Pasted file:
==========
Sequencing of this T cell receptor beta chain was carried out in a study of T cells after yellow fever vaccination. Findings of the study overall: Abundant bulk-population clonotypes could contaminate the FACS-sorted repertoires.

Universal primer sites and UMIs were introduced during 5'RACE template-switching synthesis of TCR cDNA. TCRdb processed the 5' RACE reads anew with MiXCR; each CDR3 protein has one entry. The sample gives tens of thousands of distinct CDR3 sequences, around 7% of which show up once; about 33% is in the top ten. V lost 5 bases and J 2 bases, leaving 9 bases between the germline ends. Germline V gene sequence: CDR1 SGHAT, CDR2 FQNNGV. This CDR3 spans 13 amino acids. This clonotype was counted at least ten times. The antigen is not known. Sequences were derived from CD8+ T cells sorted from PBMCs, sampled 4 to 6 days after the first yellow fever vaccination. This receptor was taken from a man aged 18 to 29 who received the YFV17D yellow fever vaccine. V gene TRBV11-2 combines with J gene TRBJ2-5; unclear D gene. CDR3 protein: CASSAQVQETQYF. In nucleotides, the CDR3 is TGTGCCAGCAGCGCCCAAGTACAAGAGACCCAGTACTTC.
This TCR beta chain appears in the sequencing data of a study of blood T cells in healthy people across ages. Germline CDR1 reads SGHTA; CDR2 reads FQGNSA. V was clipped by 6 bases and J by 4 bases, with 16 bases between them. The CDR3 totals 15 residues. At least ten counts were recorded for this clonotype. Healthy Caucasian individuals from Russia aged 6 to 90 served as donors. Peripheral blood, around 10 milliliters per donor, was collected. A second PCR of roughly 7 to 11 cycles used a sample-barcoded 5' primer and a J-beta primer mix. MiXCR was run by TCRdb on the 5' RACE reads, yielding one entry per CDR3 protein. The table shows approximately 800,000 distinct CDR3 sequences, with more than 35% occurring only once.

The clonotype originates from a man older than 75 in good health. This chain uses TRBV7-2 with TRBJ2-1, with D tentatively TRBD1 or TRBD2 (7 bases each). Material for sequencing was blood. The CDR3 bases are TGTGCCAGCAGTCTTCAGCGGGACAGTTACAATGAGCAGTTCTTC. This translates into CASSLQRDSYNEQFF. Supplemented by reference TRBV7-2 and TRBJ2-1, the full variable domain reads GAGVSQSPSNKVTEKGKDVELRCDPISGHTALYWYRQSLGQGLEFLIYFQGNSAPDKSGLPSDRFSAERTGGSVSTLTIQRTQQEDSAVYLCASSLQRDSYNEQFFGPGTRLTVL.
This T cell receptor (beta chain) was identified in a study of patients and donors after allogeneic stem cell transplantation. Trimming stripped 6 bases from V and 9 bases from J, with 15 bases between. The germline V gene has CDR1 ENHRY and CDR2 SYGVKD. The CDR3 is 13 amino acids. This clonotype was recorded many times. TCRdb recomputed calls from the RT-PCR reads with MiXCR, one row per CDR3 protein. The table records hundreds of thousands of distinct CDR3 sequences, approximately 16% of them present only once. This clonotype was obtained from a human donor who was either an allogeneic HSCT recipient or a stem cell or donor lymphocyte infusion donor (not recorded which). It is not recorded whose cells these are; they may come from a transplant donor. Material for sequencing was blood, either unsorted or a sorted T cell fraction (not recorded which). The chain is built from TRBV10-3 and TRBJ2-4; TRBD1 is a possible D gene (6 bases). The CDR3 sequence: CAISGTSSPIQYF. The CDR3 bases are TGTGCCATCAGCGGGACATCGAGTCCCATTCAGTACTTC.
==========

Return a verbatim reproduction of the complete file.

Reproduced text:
Sequencing of this T cell receptor beta chain was carried out in a study of T cells after yellow fever vaccination. Findings of the study overall: Abundant bulk-population clonotypes could contaminate the FACS-sorted repertoires.

Universal primer sites and UMIs were introduced during 5'RACE template-switching synthesis of TCR cDNA. TCRdb processed the 5' RACE reads anew with MiXCR; each CDR3 protein has one entry. The sample gives tens of thousands of distinct CDR3 sequences, around 7% of which show up once; about 33% is in the top ten. V lost 5 bases and J 2 bases, leaving 9 bases between the germline ends. Germline V gene sequence: CDR1 SGHAT, CDR2 FQNNGV. This CDR3 spans 13 amino acids. This clonotype was counted at least ten times. The antigen is not known. Sequences were derived from CD8+ T cells sorted from PBMCs, sampled 4 to 6 days after the first yellow fever vaccination. This receptor was taken from a man aged 18 to 29 who received the YFV17D yellow fever vaccine. V gene TRBV11-2 combines with J gene TRBJ2-5; unclear D gene. CDR3 protein: CASSAQVQETQYF. In nucleotides, the CDR3 is TGTGCCAGCAGCGCCCAAGTACAAGAGACCCAGTACTTC.
This TCR beta chain appears in the sequencing data of a study of blood T cells in healthy people across ages. Germline CDR1 reads SGHTA; CDR2 reads FQGNSA. V was clipped by 6 bases and J by 4 bases, with 16 bases between them. The CDR3 totals 15 residues. At least ten counts were recorded for this clonotype. Healthy Caucasian individuals from Russia aged 6 to 90 served as donors. Peripheral blood, around 10 milliliters per donor, was collected. A second PCR of roughly 7 to 11 cycles used a sample-barcoded 5' primer and a J-beta primer mix. MiXCR was run by TCRdb on the 5' RACE reads, yielding one entry per CDR3 protein. The table shows approximately 800,000 distinct CDR3 sequences, with more than 35% occurring only once.

The clonotype originates from a man older than 75 in good health. This chain uses TRBV7-2 with TRBJ2-1, with D tentatively TRBD1 or TRBD2 (7 bases each). Material for sequencing was blood. The CDR3 bases are TGTGCCAGCAGTCTTCAGCGGGACAGTTACAATGAGCAGTTCTTC. This translates into CASSLQRDSYNEQFF. Supplemented by reference TRBV7-2 and TRBJ2-1, the full variable domain reads GAGVSQSPSNKVTEKGKDVELRCDPISGHTALYWYRQSLGQGLEFLIYFQGNSAPDKSGLPSDRFSAERTGGSVSTLTIQRTQQEDSAVYLCASSLQRDSYNEQFFGPGTRLTVL.
This T cell receptor (beta chain) was identified in a study of patients and donors after allogeneic stem cell transplantation. Trimming stripped 6 bases from V and 9 bases from J, with 15 bases between. The germline V gene has CDR1 ENHRY and CDR2 SYGVKD. The CDR3 is 13 amino acids. This clonotype was recorded many times. TCRdb recomputed calls from the RT-PCR reads with MiXCR, one row per CDR3 protein. The table records hundreds of thousands of distinct CDR3 sequences, approximately 16% of them present only once. This clonotype was obtained from a human donor who was either an allogeneic HSCT recipient or a stem cell or donor lymphocyte infusion donor (not recorded which). It is not recorded whose cells these are; they may come from a transplant donor. Material for sequencing was blood, either unsorted or a sorted T cell fraction (not recorded which). The chain is built from TRBV10-3 and TRBJ2-4; TRBD1 is a possible D gene (6 bases). The CDR3 sequence: CAISGTSSPIQYF. The CDR3 bases are TGTGCCATCAGCGGGACATCGAGTCCCATTCAGTACTTC.